Depth Psych
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Depth Psych
Pioneered by William James, Sigmund Freud, and Carl Gustav Jung, Depth Psychology is the study of how we dialogue with the Unconscious via symbols, dreams, myth, art, nature. By paying attention to the messages that show up from beyond our conscious egos, we can be guided to greater understanding, transformation, and integration with the world around us, inner and outer. Join the conversation in community at
Curated by Bonnie Bright
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Lilith, First Wife of Adam

Lilith, First Wife of Adam | Depth Psych |

According to the Midrash*, Lilith, first wife of Adam, was born from the same mud and clay at the same time as Adam in the Garden of Eden and thus they were equal. Lilith refused to be submissive to Adam. The ensuing argument in which Adam, and God, refused to see Lilith’s side of the story caused her banishment by God for her blasphemous rage to the depths of the Red Sea to be never seen or heard of again.


But she does re-appear, from her exile, in the guise of the serpent who offered Eve the apple. Lilith, as serpent, was instrumental in Adam and Eve’s exile. In contemporary psychological terms, this banishment is referred to as the ‘Rise’ of man, and not the ‘Fall’ as it was seen as necessary, Fate, for them to move from unconsciousness and to strive for consciousness.


This meant leaving Paradise and its unity, into a world of duality, where pain and pleasure, light and dark, life and death, temporal and eternal, into a world of opposites with which to contend, and to experience... (Click title for more)

Via Skip_Conover, Eva Rider
Skip_Conover's curator insight, June 17, 2015 12:04 PM

3rd in a cycle of 5 Essays by Susan Scott @Susan Scott

Eva Rider's curator insight, June 18, 2015 3:46 PM

This is a timely and article of import and fascination: Lilith, the wife of Adam as the Serpent...this unfolding saga of western human psychological history is reexamined  through a lens that frees the feminine and humankind... The fall; not a curse, the expulsion,; our destined journey home to consciousness.


Eva Rider's comment, June 18, 2015 3:51 PM
Thank so much for this timely and rich series, Skip.
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The Myths of Mary Magdalene: An Interview with Kayleen Asbo & Bonnie Bright for Depth Insights™

The Myths of Mary Magdalene: An Interview with Kayleen Asbo & Bonnie Bright for Depth Insights™ | Depth Psych |

In this written interview, Depth Insights host Bonnie Bright interviews Kayleen Asbo, cultural historian, musician, writer, and teacher on the topic of “The Myths of Mary Magdalene,” also the title of her upcoming webinar series. The first of that series, “The Many Faces of Mary Magdalene” is free to the public (must register to join) and takes place May 1, 2013, at 7pm PT. 


BB: How did you get interested in Mary Magadelene, and where did you begin your research?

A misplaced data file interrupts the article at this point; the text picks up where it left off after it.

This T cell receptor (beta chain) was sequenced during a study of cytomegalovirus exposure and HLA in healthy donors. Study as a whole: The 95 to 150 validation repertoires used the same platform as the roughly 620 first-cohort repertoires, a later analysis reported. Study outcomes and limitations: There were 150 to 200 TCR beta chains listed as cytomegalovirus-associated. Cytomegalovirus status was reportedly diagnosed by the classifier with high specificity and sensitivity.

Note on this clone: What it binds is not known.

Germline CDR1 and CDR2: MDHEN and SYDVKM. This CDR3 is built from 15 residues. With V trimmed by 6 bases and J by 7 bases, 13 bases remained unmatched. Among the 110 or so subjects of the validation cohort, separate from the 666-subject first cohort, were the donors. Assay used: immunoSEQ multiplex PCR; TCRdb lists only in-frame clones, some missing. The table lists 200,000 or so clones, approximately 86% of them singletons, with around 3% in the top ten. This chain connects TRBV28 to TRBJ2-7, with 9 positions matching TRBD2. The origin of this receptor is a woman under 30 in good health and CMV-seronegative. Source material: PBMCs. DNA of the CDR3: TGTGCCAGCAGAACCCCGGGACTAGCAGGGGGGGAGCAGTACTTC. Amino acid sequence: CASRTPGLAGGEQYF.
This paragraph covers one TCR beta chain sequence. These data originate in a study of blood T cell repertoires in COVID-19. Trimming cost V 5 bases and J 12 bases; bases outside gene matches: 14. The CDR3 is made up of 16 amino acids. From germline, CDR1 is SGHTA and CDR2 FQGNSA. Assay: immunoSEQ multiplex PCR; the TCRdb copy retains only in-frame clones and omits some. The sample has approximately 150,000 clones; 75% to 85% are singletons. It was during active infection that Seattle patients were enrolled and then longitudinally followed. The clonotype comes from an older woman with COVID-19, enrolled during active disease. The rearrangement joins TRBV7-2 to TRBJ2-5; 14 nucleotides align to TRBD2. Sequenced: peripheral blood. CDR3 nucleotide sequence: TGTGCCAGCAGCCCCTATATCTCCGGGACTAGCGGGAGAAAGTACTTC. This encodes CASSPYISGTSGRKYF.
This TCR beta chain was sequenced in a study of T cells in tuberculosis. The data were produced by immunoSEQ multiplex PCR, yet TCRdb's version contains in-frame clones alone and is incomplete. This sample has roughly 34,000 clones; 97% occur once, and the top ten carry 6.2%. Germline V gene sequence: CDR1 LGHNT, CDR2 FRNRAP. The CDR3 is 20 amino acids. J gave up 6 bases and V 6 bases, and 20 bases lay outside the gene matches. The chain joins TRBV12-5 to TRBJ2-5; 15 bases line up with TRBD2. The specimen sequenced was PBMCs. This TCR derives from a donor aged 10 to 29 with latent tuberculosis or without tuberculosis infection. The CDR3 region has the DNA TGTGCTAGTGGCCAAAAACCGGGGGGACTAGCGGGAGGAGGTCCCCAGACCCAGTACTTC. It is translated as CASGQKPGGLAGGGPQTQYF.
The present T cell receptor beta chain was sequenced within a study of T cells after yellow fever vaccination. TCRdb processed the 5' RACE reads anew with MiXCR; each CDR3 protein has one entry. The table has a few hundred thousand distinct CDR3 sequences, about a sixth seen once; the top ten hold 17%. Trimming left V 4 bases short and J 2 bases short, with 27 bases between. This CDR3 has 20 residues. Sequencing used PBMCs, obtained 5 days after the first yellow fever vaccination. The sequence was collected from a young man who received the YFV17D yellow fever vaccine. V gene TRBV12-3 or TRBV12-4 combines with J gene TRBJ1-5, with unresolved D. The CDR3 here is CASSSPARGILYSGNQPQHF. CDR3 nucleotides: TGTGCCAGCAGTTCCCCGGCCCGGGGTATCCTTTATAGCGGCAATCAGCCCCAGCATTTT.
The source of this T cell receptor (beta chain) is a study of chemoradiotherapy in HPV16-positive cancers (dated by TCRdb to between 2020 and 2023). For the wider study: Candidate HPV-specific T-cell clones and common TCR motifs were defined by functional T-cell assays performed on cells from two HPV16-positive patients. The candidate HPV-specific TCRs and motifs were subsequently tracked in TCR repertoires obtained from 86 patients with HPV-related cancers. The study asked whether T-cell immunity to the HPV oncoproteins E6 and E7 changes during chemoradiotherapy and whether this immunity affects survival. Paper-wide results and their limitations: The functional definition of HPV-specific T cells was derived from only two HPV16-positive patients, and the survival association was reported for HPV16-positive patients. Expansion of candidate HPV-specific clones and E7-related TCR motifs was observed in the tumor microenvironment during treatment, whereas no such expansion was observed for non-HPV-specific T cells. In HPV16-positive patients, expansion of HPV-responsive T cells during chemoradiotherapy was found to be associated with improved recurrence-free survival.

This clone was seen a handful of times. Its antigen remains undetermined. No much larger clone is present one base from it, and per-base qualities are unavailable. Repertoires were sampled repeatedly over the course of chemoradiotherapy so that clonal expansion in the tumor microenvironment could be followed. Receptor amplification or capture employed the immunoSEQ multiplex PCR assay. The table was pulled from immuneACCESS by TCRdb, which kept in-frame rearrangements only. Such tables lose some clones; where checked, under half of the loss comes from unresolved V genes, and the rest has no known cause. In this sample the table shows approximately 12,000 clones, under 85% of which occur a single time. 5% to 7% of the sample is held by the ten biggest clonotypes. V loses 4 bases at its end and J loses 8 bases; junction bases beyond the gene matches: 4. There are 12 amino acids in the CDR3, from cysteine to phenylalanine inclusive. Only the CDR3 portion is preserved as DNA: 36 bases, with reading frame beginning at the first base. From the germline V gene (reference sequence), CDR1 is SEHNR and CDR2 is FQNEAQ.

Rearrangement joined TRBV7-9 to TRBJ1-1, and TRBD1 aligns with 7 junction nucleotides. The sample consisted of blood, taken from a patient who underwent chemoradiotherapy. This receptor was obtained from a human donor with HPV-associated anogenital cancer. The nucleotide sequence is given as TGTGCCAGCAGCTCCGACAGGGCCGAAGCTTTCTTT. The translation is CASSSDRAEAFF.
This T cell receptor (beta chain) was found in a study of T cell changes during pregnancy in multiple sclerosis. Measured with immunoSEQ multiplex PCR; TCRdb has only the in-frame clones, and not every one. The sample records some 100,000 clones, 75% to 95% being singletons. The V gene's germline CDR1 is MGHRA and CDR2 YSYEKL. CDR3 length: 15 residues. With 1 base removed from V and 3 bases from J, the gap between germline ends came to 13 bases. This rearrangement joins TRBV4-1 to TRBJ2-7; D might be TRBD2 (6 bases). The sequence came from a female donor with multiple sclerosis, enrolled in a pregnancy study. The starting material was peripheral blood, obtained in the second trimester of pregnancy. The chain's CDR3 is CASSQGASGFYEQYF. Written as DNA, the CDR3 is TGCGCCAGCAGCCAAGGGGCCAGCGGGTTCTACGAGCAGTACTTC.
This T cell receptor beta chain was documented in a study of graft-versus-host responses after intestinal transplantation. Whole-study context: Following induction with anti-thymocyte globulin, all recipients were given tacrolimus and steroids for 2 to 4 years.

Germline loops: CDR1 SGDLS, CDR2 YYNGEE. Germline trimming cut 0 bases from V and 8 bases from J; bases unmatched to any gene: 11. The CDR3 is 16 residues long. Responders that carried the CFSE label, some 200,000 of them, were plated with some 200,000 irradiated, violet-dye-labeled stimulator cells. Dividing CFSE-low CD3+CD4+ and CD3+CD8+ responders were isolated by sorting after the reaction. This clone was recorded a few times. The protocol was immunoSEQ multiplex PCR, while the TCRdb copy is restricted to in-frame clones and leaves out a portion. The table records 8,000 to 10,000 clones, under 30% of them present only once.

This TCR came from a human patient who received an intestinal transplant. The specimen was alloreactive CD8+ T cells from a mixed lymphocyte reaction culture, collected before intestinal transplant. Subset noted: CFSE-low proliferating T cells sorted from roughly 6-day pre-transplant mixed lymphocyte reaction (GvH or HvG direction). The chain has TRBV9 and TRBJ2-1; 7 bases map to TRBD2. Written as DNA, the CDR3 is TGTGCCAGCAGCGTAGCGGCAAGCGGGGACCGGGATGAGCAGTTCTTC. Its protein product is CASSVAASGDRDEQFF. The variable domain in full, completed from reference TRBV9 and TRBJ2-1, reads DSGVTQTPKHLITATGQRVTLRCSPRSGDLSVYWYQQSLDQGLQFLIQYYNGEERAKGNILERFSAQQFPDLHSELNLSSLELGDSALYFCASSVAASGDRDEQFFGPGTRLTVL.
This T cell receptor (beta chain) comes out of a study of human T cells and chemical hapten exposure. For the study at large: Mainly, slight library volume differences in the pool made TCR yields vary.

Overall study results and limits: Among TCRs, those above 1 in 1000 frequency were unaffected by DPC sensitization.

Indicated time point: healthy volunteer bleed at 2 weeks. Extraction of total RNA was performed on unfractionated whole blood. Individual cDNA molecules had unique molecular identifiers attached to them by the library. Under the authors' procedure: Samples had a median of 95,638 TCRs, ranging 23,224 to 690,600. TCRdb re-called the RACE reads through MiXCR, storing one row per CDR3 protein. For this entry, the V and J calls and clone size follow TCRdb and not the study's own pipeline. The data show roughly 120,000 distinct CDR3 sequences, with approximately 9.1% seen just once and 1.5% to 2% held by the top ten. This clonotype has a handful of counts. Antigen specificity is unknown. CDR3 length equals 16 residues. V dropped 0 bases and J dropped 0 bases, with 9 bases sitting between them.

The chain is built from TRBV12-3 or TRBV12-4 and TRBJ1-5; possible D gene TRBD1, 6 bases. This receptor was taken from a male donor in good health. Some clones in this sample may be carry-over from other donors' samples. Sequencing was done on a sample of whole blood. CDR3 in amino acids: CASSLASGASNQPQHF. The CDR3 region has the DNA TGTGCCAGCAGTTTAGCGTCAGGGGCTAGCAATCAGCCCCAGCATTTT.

KA: My first memory of Mary Magdalene is as a five year old little girl, crying at the song "I Don't Know How to Love Him" in a movie theatre when I saw Jesus Christ Superstar, The song haunted me and a few years later, when my first piano was delivered, I spent the first few days trying to pick it out by ear. About ten years ago, I had a very powerful dream in which Mary Magdalene appeared and said if I wanted to find the real Christianity, I should follow the trail from France to Wales. I took the dream seriously, and have been researching early Christianity and its manifestations in France and the British Isles every since. I don't know if it is "real" Christianity, but I have discovered an amazing set of stories and myths and had incredible adventures along the way.


BB: That speaks so strongly to the power and influence of the unconscious on our lives—both through music and through dreams. When the dream said...(click title for more)

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The Power of the Feminine - Marion Woodman

The Power of the Feminine - Marion Woodman | Depth Psych |

We've invented the wheel, cracked the code of DNA—so what's next for humankind? Marion Woodman, a pioneering Jungian analyst and the author of ten books, believes that individuals and societies were meant to grow. And our best chance for growth, she thinks, is to bring the feminine into our culture. The following is taken from an interview O conducted with Woodman:

When I say the feminine, I don't mean gender. I mean the feminine principle that is living—or suppressed—in both men and women. The feminine principle attempts to relate. Instead of breaking things off into parts, it says, Where are we alike? How can we connect? Where is the love? Can you listen to me? Can you really hear what I am saying? Can you see me? Do you care whether you see me or not? 

Now, these are very serious questions. And the feminine is difficult to talk about because so few people have...(Click title for more)

Paulette Turcotte's comment, August 2, 2013 1:37 AM
yes, so vital today. We forget where our strength lies.
Elizabeth Martinez's curator insight, August 2, 2013 3:15 PM

The Feminine Movement

Aladin Fazel's curator insight, August 14, 2013 7:15 AM

every human has a part inside: Man has a part of Woman, and Woman has a part of Man; it's very useful to take part in both!!